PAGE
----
I'm bringing to you all I have learned romancing the skies with those gorgeous flying machines. We're talking hours of live presentations with images, charts, gear, and live demonstrations that you can take to the airfield and use to bring back those great images. To learn more and to get your Boarding Pass, simply click on this banner and then put up your trays and fasten your seatbelts, we're taking off!

Watch and rewatch it for 6 months afterwards!

The Beauty of Wx

Thunderstorm Shelf Cloud, Rapid City, SD captured by crazy photographer with Z 6II / Z14-24f2.8 & Miops

Weather (wx) is the breath of the globe bringing with it demons and angels. A storm can be a curse and a blessing at the same time. It can bring needed goodness or evil, dark or bright, gray or brilliant red. I can go on and on but it’s simpler to wrap it all up in the simple word, emotion. It’s your emotional response to weather, you need to bring to your story, your photograph. Is there a trick to this? I like to keep one phrase in mind no matter the storm to bring out the beauty I see.

It’s the old phrase, every cloud has a silver lining. In our case though, I’m not looking for silver, but white. White and bright, no matter how big or small, when associated with dark, gloomy skies just makes that darkness, darker. The ferocity in the storm is implied even if not real, the imagination takes over. And when you tap a viewer’s imagination, the storyboard has been wiped clean and you can tell away. So just remember next cloud you have in your viewfinder, give it a little light and bright and you’ll bring out the beauty in wx.

Masters of the Skies!

Bald Eagle captured Z 6II / Z70-200f2.8 w/Z1.4x

I think of Bald Eagles in two ways, that comes from all my experiences with them. Back in the day in Homer on a -10 February morning, or up on the Haines River in early winter, you see the Bald Eagle in what we affectionately called, “snow pigeon” mode. This is when despite there being tons of food about, they only want the food that’s in the talons of their neighbors and go to great lengths to take it from their clutches. The other mode and the one I enjoy so much, is when they are masters of the skies!

Bald Eagle captured Z 6II / Z70-200f2.8 w/Z1.4x

I had the rare opportunity a few weeks back to spend an hour or so with some that were actively fishing. This pair put on one helluva a show as they would come in, bank and do a 180 so they could use the wind to stall their flight providing for flap maneuverability and then at the last moment, lower them talons and grab the fish (or attempt to) to then tuck it up under their tail and go. To say they smoked me more than once as I was panning is an understatement. I would lose them because they had done an about-face in midflight, me panning one direction and them flying off in another. There were a couple of times though that the wind, light, and flight direction lined up and I could follow them down the water’s surface and watch the intensity in their glorious flight. And it seemed as quickly as we started shooting them, they were gone and the action was over. It was just a thrill though if for only a moment to be amongst them and watch them at their best being master of the sky!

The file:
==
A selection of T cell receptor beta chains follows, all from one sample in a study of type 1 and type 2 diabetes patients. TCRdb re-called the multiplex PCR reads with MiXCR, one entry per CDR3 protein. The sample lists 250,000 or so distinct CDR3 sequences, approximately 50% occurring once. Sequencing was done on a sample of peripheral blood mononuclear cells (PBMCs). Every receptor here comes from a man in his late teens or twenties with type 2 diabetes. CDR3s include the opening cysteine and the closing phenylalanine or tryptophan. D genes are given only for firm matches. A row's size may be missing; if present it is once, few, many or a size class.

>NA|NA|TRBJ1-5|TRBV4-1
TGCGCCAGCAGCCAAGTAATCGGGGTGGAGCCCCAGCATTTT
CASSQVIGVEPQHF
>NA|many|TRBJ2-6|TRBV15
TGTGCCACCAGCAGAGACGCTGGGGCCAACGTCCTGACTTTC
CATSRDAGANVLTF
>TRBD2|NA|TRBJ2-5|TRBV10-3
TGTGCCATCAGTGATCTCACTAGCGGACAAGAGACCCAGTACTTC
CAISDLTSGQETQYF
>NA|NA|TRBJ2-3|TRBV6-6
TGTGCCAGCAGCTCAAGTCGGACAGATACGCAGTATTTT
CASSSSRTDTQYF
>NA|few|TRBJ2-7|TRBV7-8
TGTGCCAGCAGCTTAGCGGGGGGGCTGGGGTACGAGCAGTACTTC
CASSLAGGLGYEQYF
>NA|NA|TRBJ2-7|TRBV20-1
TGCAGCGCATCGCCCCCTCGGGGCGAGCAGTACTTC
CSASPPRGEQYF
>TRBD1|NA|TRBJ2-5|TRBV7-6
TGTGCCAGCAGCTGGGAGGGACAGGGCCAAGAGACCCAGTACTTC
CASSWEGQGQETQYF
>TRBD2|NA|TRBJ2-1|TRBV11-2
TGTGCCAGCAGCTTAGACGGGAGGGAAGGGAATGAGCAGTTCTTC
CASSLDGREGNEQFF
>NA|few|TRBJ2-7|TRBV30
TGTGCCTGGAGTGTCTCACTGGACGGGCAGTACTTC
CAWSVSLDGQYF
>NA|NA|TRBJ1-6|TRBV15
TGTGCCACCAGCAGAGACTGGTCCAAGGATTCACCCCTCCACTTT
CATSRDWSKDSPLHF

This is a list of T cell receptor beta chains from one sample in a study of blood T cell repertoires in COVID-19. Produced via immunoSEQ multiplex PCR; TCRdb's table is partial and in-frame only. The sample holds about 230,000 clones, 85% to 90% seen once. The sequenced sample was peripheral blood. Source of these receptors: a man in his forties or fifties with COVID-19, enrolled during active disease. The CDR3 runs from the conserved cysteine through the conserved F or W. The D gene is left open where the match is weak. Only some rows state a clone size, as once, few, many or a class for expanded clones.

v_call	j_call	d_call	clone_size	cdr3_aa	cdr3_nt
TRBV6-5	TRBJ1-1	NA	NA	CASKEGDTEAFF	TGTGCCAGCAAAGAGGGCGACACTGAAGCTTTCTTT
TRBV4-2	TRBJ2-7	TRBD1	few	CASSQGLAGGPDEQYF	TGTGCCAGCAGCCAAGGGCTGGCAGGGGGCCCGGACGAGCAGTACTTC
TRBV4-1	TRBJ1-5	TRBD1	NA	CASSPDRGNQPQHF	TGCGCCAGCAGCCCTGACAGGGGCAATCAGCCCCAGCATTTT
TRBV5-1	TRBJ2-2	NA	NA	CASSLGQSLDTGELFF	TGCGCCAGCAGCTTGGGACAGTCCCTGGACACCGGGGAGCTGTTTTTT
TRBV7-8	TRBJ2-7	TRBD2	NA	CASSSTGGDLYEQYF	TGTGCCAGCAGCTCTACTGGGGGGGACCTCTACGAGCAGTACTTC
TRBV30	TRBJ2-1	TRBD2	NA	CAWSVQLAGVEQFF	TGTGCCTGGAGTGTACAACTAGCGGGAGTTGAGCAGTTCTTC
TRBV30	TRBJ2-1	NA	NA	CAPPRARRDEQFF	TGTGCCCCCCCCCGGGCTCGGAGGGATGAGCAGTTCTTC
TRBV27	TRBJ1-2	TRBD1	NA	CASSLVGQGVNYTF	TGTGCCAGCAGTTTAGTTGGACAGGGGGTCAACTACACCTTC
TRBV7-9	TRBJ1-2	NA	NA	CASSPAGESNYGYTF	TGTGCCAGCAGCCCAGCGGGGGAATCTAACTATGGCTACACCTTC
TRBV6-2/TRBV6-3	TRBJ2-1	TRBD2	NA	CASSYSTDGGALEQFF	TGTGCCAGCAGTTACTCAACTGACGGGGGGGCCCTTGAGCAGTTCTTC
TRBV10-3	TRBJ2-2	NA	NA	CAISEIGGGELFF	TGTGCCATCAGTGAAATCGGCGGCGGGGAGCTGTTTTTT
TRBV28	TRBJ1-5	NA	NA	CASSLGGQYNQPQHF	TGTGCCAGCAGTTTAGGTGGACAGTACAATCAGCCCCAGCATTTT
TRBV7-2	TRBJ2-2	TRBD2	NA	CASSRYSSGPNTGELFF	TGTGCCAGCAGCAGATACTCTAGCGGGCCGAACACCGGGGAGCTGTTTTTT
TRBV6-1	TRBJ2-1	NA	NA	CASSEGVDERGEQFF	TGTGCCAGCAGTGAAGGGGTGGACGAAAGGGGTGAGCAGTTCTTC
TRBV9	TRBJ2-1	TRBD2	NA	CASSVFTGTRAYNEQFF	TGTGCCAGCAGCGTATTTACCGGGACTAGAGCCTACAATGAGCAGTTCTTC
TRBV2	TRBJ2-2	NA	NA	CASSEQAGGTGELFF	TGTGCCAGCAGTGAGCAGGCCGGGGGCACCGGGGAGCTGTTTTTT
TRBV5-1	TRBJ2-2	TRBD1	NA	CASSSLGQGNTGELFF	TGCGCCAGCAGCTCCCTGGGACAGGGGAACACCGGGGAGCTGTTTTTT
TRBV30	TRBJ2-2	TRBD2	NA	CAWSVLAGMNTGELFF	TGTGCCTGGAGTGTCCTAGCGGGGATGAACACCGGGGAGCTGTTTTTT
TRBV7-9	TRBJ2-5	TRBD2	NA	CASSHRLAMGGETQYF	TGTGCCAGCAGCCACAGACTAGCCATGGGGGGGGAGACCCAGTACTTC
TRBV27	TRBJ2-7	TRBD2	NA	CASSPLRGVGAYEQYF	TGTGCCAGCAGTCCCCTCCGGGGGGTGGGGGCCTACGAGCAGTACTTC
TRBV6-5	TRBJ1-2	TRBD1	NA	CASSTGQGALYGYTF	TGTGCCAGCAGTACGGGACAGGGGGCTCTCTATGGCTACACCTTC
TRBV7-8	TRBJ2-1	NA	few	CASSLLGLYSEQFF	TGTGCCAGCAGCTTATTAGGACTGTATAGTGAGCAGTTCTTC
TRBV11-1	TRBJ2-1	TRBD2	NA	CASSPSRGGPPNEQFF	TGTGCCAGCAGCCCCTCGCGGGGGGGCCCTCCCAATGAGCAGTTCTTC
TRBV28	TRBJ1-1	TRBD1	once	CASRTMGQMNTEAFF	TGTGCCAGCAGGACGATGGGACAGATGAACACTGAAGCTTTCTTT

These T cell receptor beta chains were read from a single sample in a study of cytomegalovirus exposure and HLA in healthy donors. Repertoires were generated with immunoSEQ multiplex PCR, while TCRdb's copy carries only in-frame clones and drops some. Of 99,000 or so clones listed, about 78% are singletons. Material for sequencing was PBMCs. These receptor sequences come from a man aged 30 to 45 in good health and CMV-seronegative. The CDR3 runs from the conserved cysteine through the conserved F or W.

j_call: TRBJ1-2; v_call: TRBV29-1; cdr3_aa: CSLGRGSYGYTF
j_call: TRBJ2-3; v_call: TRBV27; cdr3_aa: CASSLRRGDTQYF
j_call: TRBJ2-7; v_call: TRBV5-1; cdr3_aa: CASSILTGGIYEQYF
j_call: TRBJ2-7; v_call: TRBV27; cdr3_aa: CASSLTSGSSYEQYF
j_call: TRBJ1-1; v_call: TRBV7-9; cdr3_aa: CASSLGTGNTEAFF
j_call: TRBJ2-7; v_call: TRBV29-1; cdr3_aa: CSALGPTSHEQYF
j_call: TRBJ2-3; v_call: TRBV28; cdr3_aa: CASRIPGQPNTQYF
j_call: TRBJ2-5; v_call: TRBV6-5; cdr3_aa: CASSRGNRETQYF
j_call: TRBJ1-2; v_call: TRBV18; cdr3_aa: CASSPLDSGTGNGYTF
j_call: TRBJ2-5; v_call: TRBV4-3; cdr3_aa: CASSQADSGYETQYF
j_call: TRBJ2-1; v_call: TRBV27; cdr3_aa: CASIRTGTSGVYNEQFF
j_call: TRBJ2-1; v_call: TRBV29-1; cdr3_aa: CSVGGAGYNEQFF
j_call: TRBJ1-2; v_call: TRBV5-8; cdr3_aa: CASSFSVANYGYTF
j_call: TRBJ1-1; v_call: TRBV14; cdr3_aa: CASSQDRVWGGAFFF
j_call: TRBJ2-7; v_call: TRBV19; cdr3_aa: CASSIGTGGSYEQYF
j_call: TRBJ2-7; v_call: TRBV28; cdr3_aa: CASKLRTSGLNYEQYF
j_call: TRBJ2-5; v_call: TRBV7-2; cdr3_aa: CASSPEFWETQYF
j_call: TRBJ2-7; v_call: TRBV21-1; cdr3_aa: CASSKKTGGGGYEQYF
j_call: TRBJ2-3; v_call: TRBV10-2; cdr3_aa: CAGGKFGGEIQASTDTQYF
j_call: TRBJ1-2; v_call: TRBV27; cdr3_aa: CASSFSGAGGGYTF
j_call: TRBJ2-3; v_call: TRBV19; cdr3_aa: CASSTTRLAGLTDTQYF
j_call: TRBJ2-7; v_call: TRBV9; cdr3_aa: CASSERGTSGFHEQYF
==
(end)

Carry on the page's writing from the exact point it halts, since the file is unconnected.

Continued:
I Hadn’t a Clue!

Moon over Kachemak Bay captured by Z 6II / Z70-200f2.8

I had no clue if it was a strawberry, harvest, super, blue, or the morning of the eclipse last month. All I knew was the moon was gorgeous (is it just me, were all these moon “colors” around when we were kids? No clue). The sun was setting after 11PM and from my room on the bay, I could watch the moon ever so slowly rise in the last glow of the day’s light. The color changed continually so I simply couldn’t put down the Z 6Ii / Z70-200f2.8. And while it was gorgeous, I had no clue how I wanted to bring that story home!

Yeah, I knew the basics to underexposure and focus on the moon and how to connect the lens to the body, but where I wanted the moon in the frame, how big or small, nothing just said to me, “THIS IS THE ONE!” So as the clock clicked by and the light and color changed, I changed up how I told the story. The image at the top I like the best of them, but not one just leaps out to me and that happens. It doesn’t mean I don’t shoot but it does mean that I will more than likely never share it.  In all reality, how are you to know the story if I hadn’t a clue?

Moose Peterson's

Aviation Seminar

Presented Live in the Classroom or Your Computer Simultaneously!

I'm bringing to you all I have learned romancing the skies with those gorgeous flying machines. We're talking hours of live presentations with images, charts, gear, and live demonstrations that you can take to the airfield and use to bring back those great images. To learn more and to get your Boarding Pass, simply click on this banner and then put up your trays and fasten your seatbelts, we're taking off!

Watch and rewatch it for 6 months afterwards!